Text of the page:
Magellan-era galleon survives 'kamikaze' storm
1 June 2005, NAGOYA — A Spanish-manned replica of the early 16th-century vessel that first circumnavigated the globe came through a harrowing test of gale-force winds east of Japan.
1 June 2005
NAGOYA — A Spanish-manned replica of the early 16th-century vessel that first circumnavigated the globe came through a harrowing test of gale-force winds east of Japan.
On its way from Tokyo to the port of Nagoya in a bad storm, the Nao Victoria was at the mercy of the "kamikaze", the Japanese word not only for the country's suicide pilots in World War II, but also for the "divine winds" that in the 13th century sank the flotilla sent by Mongol Emperor Kublai Khan to invade Japan.
"The battle of Tokyo Bay," as some of the 12 men on board described the storm that enveloped the vessel all night long, was perhaps the most challenging test experienced by the Victoria's crew so far on their round-the-world voyage.
"Unbelievable," said Takuya Sakurai, a Japanese sailor travelling on board the Victoria on this phase of the vessel's cruise.
Almost hurricane-force winds and enormous waves swept across the Victoria's deck, turning the boat into a plaything of the elements in the zone east of Japan where Tokyo Bay opens into the Sagami Gulf.
With only a small square foresail unfurled to maintain some control of the 170-ton vessel in the storm, it was virtually at the mercy of the wind.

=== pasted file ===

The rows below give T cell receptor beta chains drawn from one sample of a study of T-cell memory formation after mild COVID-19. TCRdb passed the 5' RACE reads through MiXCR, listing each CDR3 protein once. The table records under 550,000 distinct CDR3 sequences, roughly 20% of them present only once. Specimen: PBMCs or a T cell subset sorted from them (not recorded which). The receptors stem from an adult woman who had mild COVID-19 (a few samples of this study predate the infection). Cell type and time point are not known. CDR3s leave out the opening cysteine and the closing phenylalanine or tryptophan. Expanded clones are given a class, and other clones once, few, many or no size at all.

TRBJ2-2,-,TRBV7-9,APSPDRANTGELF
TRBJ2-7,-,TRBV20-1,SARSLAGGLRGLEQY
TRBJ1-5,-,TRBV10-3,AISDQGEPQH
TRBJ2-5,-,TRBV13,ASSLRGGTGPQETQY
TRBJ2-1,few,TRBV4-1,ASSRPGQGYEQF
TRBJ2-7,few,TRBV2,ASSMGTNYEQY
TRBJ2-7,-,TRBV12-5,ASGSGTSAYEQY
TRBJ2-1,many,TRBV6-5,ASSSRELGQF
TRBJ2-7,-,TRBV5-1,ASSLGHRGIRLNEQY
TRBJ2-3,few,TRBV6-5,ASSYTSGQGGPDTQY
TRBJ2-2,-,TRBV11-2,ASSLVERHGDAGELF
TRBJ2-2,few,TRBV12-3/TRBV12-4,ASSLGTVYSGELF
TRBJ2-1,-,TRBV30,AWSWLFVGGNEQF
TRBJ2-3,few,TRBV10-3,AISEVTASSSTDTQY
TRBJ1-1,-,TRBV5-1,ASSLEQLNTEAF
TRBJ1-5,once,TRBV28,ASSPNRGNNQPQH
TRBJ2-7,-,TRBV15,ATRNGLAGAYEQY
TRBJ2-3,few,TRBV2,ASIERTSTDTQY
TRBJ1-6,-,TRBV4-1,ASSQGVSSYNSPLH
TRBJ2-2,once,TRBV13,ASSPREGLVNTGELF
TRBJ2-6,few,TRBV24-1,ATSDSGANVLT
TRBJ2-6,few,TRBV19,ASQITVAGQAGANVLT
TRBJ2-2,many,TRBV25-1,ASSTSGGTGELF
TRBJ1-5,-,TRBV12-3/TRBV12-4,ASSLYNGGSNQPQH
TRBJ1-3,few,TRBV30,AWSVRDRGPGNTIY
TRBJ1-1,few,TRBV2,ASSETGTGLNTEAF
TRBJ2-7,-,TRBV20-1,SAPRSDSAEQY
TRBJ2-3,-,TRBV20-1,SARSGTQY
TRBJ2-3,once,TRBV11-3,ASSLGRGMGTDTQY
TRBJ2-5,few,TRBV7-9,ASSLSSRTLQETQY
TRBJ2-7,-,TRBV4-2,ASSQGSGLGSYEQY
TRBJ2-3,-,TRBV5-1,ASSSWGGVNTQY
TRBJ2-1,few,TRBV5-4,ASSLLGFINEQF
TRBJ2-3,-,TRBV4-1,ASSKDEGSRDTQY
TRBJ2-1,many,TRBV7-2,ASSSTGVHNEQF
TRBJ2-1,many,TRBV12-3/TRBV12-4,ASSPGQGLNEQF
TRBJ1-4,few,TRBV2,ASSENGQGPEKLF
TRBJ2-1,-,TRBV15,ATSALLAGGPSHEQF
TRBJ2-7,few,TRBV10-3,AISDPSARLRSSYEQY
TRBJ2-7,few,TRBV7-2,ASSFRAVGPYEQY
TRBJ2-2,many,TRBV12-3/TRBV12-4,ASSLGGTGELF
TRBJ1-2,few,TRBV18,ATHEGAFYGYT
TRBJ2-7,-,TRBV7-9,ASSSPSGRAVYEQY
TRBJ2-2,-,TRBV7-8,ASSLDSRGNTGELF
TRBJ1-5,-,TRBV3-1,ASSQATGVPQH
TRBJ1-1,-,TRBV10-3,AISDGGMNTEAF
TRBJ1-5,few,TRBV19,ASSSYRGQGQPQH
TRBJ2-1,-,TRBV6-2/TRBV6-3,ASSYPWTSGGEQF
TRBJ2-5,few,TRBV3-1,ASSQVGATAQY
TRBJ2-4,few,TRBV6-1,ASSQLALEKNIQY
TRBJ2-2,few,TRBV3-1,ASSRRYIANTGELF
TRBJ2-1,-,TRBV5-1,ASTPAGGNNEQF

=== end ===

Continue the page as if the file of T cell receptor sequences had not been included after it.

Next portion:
Nevertheless, the sturdy craft at first seemed to face the brunt of the tempest with grace, steered from the rear by a bar attached to the rudder below.
The primitive but effective steering mechanism is identical to that used on these type of ships during the 16th century.
The Victoria, a replica of the same-named vessel in which Juan Sebastian Elcano completed the first voyage around the world in 1522, is Spain's "floating" pavilion at the Aichi-2005 Universal Exposition.
Aichi is the east-central Japanese province whose capital is Nagoya.
Elcano was the Spanish lieutenant of Ferdinand Magellan, the Portuguese navigator killed in what are now The Philippines. After his death in 1521, the remaining men of his crew completed the world-circling voyage in the Victoria, the five-ship expedition's only surviving vessel.
Since the Victoria set sail from Seville in October last year, it has been manned by about 20 sailors at a time.
The vessel is scheduled to arrive in Nagoya on 4 June and will be set up as the second pavilion at the Exposition, which opened in March and will run until 25 September.
From Nagoya, the Victoria will sail to several Japanese cities and in October then depart from Osaka, heading for the South China Sea, Malaysia and the Indian Ocean.
From there, it will continue on through the Suez Canal and the Mediterranean Sea and finally arrive once again in Seville in early 2006.
[Copyright EFE with Expatica]
Subject: Spanish news